Knight grants Duany $600k for "Lean Urbanism: Making Small Possible" national campaign has received more than 75,000 views since the summer of 2010!  Thank you very much, readers.  And don't miss the free Lean Urbanism webinar registration at the bottom of this post. From Miami Herald writer Andres Viglucci: "Miami planner Andres Duany learned how to subvert the rules when he mapped out Seaside.  Now, armed with a $600,000 Knight Foundation grant, he's taking aim at the rising tide of bureaucracy and red tape that he says prevent young builders and entrepreneurs from starting small-bore development enterprises to energize neighborhoods.  He's calling this Lean Urbanism.

"'To get a building built is fantastically complicated.  The codes are rigamarole.  There is no way you can figure them out yourself.  So everything is left to big corporations and big developers,' Duany said.  The idea behind the three-year grant is to develop and disseminate strategies and tools to work around overly restrictive rules, and lower the entry bar for Millenials and immigrants in particular, he said.

"The Miami-based Knight Foundation sees Lean Urbanism as a key piece in its strategy for fostering an entrepreneurial 'ecosystem' in its hometown and elsewhere.  The first year of the grant program, which will be run by Duany’s nonprofit, the Little Havana-based Center for Applied Transect Studies, will be dedicated to research and development of strategies, said Carol Coletta, the foundation’s vice president for community and national initiatives.  The second year will see the launch of pilot projects.  The third year will be focused on rolling out the toolbox and publicizing the projects nationally.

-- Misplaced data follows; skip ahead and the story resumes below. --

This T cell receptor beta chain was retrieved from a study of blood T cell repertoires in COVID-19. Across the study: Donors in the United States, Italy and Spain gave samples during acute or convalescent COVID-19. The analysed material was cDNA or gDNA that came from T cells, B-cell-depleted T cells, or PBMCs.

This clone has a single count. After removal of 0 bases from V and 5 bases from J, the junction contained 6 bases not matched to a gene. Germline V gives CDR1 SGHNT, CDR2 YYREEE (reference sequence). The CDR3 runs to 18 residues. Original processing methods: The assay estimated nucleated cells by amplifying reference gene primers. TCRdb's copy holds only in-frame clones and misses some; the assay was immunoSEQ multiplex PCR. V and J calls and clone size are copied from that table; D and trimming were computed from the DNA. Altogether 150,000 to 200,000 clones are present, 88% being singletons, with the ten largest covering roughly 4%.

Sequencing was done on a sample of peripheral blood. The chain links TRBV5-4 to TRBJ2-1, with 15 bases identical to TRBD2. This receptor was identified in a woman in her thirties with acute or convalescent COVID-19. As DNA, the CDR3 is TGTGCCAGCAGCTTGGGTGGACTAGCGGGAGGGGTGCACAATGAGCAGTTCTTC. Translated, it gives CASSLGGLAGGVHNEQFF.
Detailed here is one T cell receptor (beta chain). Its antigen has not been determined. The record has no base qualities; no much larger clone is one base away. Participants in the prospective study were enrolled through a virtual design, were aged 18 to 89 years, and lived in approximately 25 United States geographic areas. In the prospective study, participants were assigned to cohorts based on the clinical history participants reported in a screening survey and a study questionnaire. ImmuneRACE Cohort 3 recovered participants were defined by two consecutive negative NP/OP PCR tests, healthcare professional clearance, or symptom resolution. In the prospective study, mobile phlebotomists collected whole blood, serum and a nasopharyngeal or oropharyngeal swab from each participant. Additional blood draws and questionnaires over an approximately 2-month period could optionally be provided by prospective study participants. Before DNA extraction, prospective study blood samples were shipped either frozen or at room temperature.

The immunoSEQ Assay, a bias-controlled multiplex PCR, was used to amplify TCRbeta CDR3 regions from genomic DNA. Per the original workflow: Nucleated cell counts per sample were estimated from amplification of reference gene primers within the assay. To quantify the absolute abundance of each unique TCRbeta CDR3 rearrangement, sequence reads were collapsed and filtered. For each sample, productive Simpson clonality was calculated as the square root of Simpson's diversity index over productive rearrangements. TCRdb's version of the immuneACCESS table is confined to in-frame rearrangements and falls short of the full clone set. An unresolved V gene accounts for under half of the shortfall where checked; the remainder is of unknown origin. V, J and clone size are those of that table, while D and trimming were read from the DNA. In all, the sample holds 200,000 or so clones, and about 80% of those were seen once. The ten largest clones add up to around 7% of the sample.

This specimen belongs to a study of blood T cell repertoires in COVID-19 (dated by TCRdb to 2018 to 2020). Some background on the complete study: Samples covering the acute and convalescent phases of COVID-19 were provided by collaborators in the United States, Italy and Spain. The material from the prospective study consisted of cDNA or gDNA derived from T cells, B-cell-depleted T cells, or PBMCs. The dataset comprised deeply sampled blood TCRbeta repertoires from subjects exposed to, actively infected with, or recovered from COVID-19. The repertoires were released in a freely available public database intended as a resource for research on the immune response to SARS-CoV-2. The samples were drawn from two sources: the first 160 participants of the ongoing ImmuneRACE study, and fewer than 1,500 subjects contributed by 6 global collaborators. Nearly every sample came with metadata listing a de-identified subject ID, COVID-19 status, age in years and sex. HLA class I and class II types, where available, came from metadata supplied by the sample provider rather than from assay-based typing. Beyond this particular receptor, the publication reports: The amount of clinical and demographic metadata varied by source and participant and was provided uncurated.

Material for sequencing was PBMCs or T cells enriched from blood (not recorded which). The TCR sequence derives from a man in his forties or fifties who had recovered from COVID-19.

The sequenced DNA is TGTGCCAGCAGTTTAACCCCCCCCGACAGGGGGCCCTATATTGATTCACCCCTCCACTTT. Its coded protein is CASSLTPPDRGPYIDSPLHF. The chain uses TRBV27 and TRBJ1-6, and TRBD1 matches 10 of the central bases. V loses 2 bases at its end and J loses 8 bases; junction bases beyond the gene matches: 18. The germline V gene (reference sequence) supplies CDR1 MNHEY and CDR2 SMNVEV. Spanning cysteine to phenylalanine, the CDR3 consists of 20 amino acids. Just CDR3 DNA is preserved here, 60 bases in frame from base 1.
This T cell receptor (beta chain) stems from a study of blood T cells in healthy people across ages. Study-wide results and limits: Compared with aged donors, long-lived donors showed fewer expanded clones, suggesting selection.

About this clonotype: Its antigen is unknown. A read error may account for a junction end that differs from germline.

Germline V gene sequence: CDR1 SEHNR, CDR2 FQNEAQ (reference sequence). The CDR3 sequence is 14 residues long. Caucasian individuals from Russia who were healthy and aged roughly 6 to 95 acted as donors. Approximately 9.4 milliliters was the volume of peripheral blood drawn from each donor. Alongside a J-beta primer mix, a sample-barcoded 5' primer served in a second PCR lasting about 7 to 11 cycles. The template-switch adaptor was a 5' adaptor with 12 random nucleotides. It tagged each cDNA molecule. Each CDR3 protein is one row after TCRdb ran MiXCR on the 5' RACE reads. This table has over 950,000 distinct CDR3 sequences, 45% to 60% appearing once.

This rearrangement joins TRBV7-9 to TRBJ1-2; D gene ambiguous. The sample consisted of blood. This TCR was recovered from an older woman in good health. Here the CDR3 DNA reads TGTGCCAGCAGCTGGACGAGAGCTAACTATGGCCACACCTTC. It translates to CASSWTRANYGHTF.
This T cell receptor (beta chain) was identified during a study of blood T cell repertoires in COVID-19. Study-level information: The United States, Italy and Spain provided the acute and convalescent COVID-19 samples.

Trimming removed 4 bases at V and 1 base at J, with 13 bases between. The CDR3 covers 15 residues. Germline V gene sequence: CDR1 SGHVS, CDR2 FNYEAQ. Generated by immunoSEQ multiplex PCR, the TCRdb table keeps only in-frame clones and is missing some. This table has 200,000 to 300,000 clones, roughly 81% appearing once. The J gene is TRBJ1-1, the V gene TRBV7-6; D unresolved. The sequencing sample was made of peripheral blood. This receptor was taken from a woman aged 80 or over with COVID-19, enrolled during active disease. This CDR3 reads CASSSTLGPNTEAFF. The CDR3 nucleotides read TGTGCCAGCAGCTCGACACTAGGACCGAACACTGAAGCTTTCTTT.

"Miami is ripe for the strategy, Duany said.  Overly restrictive regulations have stymied small-scale efforts to revitalize poor neighborhoods like West Coconut Grove and Little Havana even as big developers have dominated the city’s downtown revival."  Full article here.

Coletta added in a separate Knight Blog post: "Getting more people into city-building is fundamental to making communities that work for the 21st century.  It is all about making small possible in our communities.  Duany especially worries that bloated regulation on building and development is burdening a younger generation of urbanists and immigrants with so much expense that it makes small, incremental growth impossible."  Full post here.

Coletta and Duany will host a live webinar, “Lean Urbanism: Building Successful Cities,” on Tuesday, March 4, from noon to 1 p.m. ET.  Register here.